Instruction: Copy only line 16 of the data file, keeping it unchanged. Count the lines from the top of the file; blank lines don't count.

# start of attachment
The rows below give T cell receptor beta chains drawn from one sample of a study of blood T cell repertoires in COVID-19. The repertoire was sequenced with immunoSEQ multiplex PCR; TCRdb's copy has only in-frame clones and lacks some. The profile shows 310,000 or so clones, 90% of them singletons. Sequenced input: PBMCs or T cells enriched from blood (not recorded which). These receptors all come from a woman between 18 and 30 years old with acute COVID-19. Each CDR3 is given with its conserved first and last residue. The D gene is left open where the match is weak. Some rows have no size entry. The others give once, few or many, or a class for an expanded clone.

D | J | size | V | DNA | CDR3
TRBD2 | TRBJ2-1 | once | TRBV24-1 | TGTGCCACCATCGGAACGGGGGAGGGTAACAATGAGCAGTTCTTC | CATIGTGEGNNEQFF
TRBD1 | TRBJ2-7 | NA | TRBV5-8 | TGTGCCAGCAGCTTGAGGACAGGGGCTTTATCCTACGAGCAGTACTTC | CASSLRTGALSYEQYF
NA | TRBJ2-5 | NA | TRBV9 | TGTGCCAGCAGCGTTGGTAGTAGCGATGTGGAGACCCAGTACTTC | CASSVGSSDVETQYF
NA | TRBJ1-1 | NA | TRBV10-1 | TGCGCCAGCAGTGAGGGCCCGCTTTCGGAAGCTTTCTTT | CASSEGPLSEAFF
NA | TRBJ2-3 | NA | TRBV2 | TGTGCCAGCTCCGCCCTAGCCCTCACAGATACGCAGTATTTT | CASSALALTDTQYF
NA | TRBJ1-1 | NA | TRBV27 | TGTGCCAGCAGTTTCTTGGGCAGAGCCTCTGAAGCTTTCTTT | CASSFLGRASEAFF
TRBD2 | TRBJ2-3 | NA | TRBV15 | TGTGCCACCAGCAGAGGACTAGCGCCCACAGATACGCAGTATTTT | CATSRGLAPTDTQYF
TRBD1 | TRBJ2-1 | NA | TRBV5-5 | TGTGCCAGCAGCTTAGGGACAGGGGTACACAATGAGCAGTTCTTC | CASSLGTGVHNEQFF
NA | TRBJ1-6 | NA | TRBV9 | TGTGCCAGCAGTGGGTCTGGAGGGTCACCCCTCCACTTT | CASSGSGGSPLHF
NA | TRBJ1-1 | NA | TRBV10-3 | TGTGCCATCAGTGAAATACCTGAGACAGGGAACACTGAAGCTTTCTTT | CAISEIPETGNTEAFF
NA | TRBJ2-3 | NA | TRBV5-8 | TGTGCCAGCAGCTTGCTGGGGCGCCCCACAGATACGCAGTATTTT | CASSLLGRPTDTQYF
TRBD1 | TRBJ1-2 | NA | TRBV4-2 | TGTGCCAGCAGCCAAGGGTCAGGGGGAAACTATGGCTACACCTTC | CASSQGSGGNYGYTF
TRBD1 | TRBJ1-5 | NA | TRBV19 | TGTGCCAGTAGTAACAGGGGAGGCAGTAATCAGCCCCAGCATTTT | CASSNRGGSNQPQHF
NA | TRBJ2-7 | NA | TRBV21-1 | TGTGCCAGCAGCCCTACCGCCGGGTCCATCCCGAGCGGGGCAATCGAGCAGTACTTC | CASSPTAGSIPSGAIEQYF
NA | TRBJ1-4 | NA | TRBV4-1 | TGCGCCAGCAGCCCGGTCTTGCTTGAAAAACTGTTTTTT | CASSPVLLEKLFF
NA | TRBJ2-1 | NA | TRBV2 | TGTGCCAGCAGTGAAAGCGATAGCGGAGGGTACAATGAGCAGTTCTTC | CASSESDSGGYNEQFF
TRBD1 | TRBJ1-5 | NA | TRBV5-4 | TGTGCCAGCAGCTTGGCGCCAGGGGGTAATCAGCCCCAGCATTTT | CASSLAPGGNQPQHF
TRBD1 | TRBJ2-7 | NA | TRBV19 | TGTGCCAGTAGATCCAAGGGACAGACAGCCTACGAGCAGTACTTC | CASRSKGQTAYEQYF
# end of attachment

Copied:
NA | TRBJ2-7 | NA | TRBV21-1 | TGTGCCAGCAGCCCTACCGCCGGGTCCATCCCGAGCGGGGCAATCGAGCAGTACTTC | CASSPTAGSIPSGAIEQYF